IN THE MORNING, when we arrive on foot from Dumont d’Urville, the French scientific base on the Adélie Coast of East Antarctica, we have to break up a thin layer of ice that has formed over the hole we drilled the day before. The hole goes right through the 10-foot-thick ice floe. It’s just wide enough for a man, and below it lies the sea. We’ve never tried to dive through such a small opening. I go first.

Pushing and pulling with hands, knees, heels, and the tips of my swim fins, I shimmy through the hole. As I plunge at last into the icy water, I look back—to a sickening sight. The hole has already begun to close behind me.TODAY’SPOPULAR STORIES

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The bottom surface of the sea ice is a thick slurry of floating ice crystals, and my descent has set them in motion. They’re converging on the hole as if it were an upside-down drain. By the time I thrust one arm into the icy mush, it’s three feet thick. Grabbing the safety rope, I pull myself up inch by inch, but my shoulders get stuck. Suddenly I’m stunned by a sharp blow to the head: Cédric Gentil, one of my dive buddies, is trying to dig me out, and his shovel has struck my skull. Finally a hand grabs mine and hauls me into the air. Today’s dive is over—but it’s only one of 32.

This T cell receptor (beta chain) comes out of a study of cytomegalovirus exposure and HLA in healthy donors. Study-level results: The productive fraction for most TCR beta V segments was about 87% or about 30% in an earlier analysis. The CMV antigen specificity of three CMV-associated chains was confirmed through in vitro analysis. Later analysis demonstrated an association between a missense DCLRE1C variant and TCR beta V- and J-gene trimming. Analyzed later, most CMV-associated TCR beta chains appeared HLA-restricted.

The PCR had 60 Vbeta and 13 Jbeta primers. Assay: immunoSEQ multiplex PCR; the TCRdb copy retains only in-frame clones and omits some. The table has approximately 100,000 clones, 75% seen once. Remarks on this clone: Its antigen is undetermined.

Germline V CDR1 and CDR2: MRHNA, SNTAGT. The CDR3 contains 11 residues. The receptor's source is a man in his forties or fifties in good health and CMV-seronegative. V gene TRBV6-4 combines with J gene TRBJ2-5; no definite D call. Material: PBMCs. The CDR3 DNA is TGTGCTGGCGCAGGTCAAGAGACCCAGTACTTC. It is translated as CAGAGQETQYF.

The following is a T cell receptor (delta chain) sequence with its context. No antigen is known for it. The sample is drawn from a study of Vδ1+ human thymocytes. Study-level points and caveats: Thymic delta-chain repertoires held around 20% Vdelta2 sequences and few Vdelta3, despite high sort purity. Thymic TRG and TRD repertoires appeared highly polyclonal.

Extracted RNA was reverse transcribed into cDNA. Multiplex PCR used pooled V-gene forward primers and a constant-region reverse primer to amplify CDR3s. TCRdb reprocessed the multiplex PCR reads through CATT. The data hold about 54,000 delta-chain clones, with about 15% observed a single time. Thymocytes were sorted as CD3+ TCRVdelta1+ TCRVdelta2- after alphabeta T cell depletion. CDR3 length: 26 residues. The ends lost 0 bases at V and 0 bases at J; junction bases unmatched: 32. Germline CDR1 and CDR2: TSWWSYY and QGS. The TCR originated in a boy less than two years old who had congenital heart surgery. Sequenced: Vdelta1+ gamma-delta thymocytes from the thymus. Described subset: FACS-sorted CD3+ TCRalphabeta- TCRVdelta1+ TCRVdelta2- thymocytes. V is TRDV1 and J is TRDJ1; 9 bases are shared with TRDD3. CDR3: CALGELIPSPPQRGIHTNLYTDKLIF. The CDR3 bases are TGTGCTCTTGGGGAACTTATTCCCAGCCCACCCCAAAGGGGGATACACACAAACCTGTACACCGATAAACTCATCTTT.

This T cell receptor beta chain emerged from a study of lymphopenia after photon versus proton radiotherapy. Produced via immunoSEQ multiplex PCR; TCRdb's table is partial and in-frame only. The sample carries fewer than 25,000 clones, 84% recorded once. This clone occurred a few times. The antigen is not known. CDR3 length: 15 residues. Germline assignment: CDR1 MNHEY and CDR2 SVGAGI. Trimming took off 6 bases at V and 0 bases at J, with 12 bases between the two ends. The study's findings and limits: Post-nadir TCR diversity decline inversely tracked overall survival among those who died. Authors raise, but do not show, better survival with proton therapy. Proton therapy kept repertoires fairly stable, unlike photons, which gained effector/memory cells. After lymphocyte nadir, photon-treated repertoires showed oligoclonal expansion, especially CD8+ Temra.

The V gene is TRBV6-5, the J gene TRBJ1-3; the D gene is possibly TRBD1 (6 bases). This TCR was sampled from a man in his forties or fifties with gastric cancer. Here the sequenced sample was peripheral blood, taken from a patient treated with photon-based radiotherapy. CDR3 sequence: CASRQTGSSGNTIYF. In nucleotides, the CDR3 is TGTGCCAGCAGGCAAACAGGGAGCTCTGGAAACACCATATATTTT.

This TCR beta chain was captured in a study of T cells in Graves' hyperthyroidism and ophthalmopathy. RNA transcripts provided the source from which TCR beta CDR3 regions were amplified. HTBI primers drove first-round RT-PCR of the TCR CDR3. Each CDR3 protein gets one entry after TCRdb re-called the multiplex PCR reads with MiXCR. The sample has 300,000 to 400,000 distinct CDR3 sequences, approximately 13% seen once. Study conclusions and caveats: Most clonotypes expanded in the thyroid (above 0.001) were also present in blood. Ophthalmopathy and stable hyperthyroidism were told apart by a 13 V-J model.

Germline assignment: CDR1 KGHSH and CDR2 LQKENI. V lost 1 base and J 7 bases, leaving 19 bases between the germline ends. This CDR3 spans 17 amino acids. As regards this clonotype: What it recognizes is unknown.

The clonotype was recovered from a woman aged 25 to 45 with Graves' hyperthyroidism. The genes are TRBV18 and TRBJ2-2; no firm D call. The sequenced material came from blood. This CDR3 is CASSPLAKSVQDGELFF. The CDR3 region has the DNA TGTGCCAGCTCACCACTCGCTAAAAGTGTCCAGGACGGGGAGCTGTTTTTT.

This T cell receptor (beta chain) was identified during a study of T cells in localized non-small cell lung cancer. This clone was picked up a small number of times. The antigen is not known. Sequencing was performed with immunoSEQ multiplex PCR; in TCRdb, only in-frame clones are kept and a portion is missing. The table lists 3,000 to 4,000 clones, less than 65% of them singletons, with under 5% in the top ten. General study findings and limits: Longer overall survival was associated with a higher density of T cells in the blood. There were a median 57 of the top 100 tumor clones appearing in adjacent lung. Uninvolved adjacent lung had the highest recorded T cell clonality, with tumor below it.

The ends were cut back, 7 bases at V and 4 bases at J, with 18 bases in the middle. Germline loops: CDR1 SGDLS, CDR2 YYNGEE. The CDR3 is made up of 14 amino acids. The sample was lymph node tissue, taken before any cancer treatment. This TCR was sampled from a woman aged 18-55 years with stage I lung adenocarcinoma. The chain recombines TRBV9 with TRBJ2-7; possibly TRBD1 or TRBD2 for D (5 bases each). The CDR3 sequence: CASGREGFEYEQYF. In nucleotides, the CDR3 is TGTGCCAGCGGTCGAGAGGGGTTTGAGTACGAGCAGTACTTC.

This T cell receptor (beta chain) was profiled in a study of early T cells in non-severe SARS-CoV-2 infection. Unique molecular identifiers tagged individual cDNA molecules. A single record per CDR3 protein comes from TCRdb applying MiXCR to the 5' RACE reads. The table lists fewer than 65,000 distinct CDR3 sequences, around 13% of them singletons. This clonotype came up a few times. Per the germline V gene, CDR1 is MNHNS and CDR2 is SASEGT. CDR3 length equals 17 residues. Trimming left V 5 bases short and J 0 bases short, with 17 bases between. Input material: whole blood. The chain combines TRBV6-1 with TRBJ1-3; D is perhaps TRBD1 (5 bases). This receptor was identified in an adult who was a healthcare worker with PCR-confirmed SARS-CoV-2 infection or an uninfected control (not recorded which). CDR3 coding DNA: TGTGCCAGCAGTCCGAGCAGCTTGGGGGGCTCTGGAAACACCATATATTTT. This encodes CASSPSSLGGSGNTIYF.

When at last we’re ready to topple into the freezing water, we’re wearing and carrying 200 pounds each. It feels like we’re learning to dive all over again. Moving is a struggle, swimming almost impossible. The cold quickly anesthetizes the few square inches of exposed skin on our cheeks, and as the dive wears on, it intrudes into our suits and gloves, biting harder and harder. It’s unbearable, but we must bear it. Toward the end, as we’re pausing on our ascent to decompress, we search for anything to distract us from the pain.

When we finally crawl or haul ourselves out of the freezing ocean, I lie prostrate on the ice, my brain too dulled to think about removing my gear, my skin hard and wrinkled, my lips, hands, and feet swollen and numb—then, as my body warms and the blood starts to flow again, the pain is at its worst. It’s so intense I find myself wishing my extremities were still frozen. After four weeks, I can’t feel my toes anymore, even in the warmth. It will take seven months after our return to Europe for my damaged nerves to recover.

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